No one can neglect such a vivid and melancholy piece: the Portrait of Jesus. It is the milestone work of modern Chinese embroiderer Shen Shou. In this work, she boldly and skillfully adopted the imitating style of embroidery. With this technique, she combined short and long stitches, false and real stitches, random and orderly stitches, and straight and winding stitches with application of coloring. The sorrowful facial appearance of Jesus is made visible in the threads helping people to feel the mistreatment he suffered. The Portrait of Jesus won the first prize in the Expo of Italy and the International Fair of Panama in 1915, which was the highest honor for Chinese embroidery in the world.
Shen Shou is an inevitable name when speaking of modern embroidery's history. The Suzhou native, born in 1874, enjoys a reputation as "Embroidery saint" and bearer of the "magic needle." She learned the technique when she was young and her longevity screens, "Eight Immortals Celebrate Birthday," was sent as a tribute to Empress Cixi as a 70th year congratulatory present. Later she went to Japan to study. She firstly created the simulation embroidery, which took Suzhou's specialty to a new level.
Apart from her own great achievements, Shen Shou, her disciples, and other devotees have accomplished some giant leaps forward in Suzhou embroidery by creating “cross-stitch embroidery method”, ”random stitch embroidery” and other techniques.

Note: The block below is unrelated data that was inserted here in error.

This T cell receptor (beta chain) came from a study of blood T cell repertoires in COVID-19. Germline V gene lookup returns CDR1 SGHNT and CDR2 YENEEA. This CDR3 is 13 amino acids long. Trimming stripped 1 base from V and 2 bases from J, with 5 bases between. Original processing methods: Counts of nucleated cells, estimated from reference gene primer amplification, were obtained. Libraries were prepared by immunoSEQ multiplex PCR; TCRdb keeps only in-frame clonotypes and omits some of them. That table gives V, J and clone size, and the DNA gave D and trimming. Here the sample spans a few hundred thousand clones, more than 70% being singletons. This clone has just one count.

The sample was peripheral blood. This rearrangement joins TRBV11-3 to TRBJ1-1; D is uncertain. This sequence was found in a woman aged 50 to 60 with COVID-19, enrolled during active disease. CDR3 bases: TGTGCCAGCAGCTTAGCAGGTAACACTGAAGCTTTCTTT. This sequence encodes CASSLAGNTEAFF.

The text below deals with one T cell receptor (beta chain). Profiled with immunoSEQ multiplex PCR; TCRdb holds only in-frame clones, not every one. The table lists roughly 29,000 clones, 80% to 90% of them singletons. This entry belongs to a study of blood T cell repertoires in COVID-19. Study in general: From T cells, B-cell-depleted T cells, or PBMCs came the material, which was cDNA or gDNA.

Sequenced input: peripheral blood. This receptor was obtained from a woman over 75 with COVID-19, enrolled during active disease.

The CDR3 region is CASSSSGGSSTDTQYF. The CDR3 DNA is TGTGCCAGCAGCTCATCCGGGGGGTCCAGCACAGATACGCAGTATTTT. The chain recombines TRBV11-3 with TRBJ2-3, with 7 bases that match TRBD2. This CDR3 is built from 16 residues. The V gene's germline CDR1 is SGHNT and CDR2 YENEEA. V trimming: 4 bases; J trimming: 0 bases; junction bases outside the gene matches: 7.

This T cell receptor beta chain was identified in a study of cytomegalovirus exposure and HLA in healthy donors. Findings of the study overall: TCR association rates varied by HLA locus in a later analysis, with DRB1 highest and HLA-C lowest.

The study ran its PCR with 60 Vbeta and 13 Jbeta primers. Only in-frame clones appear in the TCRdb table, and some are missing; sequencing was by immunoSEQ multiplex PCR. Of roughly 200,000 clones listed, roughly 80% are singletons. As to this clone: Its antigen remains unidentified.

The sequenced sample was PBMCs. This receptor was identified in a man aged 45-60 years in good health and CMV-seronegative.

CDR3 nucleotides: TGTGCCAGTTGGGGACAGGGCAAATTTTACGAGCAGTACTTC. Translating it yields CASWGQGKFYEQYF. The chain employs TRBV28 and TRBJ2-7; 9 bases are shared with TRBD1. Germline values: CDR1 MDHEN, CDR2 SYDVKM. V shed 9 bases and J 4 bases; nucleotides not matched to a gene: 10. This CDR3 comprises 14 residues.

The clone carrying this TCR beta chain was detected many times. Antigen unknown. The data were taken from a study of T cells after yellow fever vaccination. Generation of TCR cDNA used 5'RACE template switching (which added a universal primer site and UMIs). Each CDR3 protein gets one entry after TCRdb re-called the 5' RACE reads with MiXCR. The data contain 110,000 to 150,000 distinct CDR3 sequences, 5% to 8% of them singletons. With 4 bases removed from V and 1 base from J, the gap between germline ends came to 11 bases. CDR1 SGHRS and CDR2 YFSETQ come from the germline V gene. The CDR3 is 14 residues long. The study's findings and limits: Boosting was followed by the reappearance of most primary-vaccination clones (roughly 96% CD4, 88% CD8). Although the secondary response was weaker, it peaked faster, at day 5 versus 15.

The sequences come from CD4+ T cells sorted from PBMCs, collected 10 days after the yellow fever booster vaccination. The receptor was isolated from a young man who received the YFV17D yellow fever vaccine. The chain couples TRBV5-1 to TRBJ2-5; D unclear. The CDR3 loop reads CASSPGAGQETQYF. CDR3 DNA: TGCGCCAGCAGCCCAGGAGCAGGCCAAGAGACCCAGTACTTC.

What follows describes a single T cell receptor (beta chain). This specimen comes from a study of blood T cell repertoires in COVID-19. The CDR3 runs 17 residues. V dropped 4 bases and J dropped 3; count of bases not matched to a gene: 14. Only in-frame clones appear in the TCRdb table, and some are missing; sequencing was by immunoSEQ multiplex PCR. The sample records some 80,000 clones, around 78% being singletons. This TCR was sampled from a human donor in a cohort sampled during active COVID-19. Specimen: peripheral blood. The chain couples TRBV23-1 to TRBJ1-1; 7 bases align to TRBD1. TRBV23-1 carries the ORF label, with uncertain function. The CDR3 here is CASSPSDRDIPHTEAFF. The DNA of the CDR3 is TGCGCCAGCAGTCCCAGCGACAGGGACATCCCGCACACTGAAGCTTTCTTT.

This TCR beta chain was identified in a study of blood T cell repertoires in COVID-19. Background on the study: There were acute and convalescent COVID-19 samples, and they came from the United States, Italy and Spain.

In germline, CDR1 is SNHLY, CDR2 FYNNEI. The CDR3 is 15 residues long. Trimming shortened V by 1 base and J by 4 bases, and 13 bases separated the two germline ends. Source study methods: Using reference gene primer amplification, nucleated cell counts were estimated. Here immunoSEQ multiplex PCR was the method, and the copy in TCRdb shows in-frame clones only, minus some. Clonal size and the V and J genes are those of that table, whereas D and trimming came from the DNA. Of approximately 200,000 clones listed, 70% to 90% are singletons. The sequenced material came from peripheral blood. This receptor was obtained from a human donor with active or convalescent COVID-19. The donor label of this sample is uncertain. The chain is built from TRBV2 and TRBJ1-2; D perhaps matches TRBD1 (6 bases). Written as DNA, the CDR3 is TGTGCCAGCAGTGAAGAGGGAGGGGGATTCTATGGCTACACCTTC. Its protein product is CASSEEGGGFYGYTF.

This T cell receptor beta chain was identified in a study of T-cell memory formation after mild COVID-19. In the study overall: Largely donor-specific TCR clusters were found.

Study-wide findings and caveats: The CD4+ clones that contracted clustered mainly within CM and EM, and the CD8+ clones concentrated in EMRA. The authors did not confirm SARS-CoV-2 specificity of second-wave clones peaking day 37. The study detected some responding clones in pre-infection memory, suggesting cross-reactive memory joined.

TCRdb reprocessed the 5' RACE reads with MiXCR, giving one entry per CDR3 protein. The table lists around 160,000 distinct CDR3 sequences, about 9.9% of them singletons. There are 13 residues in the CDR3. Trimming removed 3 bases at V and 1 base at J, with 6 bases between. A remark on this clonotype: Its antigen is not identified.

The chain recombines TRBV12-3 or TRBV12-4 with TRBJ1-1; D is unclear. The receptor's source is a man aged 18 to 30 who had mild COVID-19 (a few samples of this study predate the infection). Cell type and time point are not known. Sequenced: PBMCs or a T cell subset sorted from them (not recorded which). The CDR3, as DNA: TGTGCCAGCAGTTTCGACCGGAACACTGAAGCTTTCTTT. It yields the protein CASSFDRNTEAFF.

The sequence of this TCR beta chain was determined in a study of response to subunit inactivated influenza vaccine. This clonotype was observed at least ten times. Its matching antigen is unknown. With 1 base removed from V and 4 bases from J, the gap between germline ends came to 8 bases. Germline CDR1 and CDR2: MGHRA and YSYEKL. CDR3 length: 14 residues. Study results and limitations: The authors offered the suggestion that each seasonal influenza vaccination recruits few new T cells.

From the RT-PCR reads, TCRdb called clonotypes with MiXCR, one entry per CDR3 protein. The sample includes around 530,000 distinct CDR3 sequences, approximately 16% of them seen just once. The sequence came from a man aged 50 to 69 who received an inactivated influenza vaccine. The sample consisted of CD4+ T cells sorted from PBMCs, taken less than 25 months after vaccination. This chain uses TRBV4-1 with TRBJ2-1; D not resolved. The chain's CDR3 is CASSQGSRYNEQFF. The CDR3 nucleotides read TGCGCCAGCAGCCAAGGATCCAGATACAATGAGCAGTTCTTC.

The 1950s ushered in a new era, and artists have since created a variety of new masterpieces. The two sided embroideries “Gold Fish” and “Kittens” became representative works of that time and have remained popular until today. The technique effectively transforms flat embroideries into three-dimensional works. The vivid, exquisite pattern is identical on each side.
Most of the masterpieces are currently collected and exhibited by the Suzhou Embroidery Research Institute, which is located next to the museum. To keep the ancient needle art alive, research institutes and mills have been built since the 1950s in Suzhou, Nantong, Changzhou and Wuxi. The Suzhou Embroidery Research Institute, or SERI, has done an excellent job of studying, recording and promoting the traditional technique. As a result, Suzhou-style embroidery has boomed with more varieties. In addition to single-sided and double-sided embroideries, there are "colorful brocade embroidery", which is used especially for decorations, "hair embroidery", "miniature embroidery", and "seed embroidery".